AB 549, as amended, Jones-Sawyer. Comprehensive school safety plans: mental health professionals and police role on campus guidelines.
Existing law provides that school districts and county offices of education are responsible for the overall development of a comprehensive school safety plan for its schools operating kindergarten or any of grades 1 to 12, inclusive. Existing law requires the schoolsite council of a school to write and develop the comprehensive school safety plan relevant to the needs and resources of the particular school, except as specified with regard to a small school district. Existing law requires the comprehensive school safety plan to include specified strategies and programs that will provide or maintain a high level of school safety.
This bill would
begin delete require those strategies and programs toend delete include begin delete the development ofend delete clear guidelines for the roles and responsibilities of mental health and intervention professionals, if intervention professionals are used, school resource officers, and police officers on the school begin delete campus, thereby imposing a state-mandated local program. The bill would require these guidelines to conform to specific requirements, including the requirement that the primary function of police and school resource officers on campus is to focus on addressing those situations that require protecting the physical safety of pupils and school staff. The bill would require a school and school district that elects to apply for and receive state or federal funding for purposes of increasing campus safety to develop, if using funds for additional law enforcement personnel, clear
memoranda of understanding with law enforcement on the roles and responsibilities of law enforcement, as provided. The bill would, if a school district has police officers on campus, encourage a school of that district to create a memorandum of understanding that clearly delineates the respective roles and responsibilities of the school and the police officers, as provided.end delete
The California Constitution requires the state to reimburse local agencies and school districts for certain costs mandated by the state. Statutory provisions establish procedures for making that reimbursement.end delete
This bill would provide that, if the Commission on State Mandates determines that the bill contains costs mandated by the state, reimbursement for those costs shall be made pursuant to these statutory provisions.end delete
begin deleteyes end delete.
State-mandated local program: begin deleteyes end delete.
The people of the State of California do enact as follows:
(a) The Legislature finds and declares all of the
3(1) It is imperative that California maximizes the health, welfare,
4and safety of children in and out of schools.
5(2) Schools remain one of the safest places for pupils.
P3 1(3) Recent California voter surveys indicate that Californians
2strongly support planning, training, mental health services, and
3teaching conflict resolution as ways to improve safety and prevent
4violence in schools.
5(4) More than a ratio of 2-to-1 eligible California voters believe
6having trained guidance counselors in every school would be more
7effective than having armed police officers in the schools.
8(b) It is therefore the intent of the Legislature to foster a positive
9learning environment for pupils in schools with role-appropriate
10adults who are focused on academic excellence, health, wellness,
12(c) Further, it is the intent of the Legislature to improve school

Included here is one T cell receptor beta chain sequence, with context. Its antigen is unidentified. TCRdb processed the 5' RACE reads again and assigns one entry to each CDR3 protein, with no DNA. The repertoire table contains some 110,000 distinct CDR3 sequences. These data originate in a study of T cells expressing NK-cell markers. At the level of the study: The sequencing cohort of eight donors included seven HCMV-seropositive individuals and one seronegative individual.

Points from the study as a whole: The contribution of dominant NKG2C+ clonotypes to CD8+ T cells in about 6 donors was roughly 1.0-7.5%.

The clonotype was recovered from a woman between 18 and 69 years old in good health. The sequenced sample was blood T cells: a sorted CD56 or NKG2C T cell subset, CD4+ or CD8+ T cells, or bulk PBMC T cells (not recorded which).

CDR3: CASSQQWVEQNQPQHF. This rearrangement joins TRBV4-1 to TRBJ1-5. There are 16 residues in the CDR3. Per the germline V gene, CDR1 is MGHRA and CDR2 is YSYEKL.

13campus safety and academic success by better defining the roles
14and responsibilities of adults on campus as they pertain to safety
15and school discipline.
Section 32282 of the
Education Code is amended
(a) The comprehensive school safety plan shall include,
20but not be limited to, both of the following:
21(1) Assessing the current status of school crime committed on
22school campuses and at school-related functions.
23(2) Identifying appropriate strategies and programs that will
24provide or maintain a high level of school safety and address the
25school’s procedures for complying with existing laws related to
26school safety, which shall include the development of all of the
28(A) Child abuse reporting procedures consistent with Article
292.5 (commencing with Section 11164) of Chapter 2 of Title 1 of
30Part 4 of the Penal Code.
31(B) Disaster procedures, routine and emergency, including
32adaptations for pupils with disabilities in accordance with the
33federal Americans with Disabilities Act of 1990 (42 U.S.C. Sec.
3412101 et seq.). The disaster procedures shall also include, but not
35be limited to, both of the following:
36(i) Establishing an earthquake emergency procedure system in
37every public school building having an occupant capacity of 50
38or more pupils or more than one classroom. A school district or
39county office of education may work with the California
40Emergency Management Agency and the Seismic Safety
P4 1Commission to develop and establish the earthquake emergency
2procedure system. The system shall include, but not be limited to,
3all of the following:
4(I) A school building disaster plan, ready for implementation
5at any time, for maintaining the safety and care of pupils and staff.
6(II) A drop procedure whereby each pupil and staff member
7takes cover under a table or desk, dropping to his or her knees,
8with the head protected by the arms, and the back to the windows.
9A drop procedure practice shall be held at least once each school
10quarter in elementary schools and at least once a semester in
12(III) Protective measures to be taken before, during, and
13following an earthquake.
14(IV) A program to ensure that pupils and both the certificated
15and classified staff are aware of, and properly trained in, the
16earthquake emergency procedure system.
17(ii) Establishing a procedure to allow a public agency, including
18the American Red Cross, to use school buildings, grounds, and
19equipment for mass care and welfare shelters during disasters or
20other emergencies affecting the public health and welfare. The
21school district or county office of education shall cooperate with
22the public agency in furnishing and maintaining the services as
23the school district or county office of education may deem
24necessary to meet the needs of the community.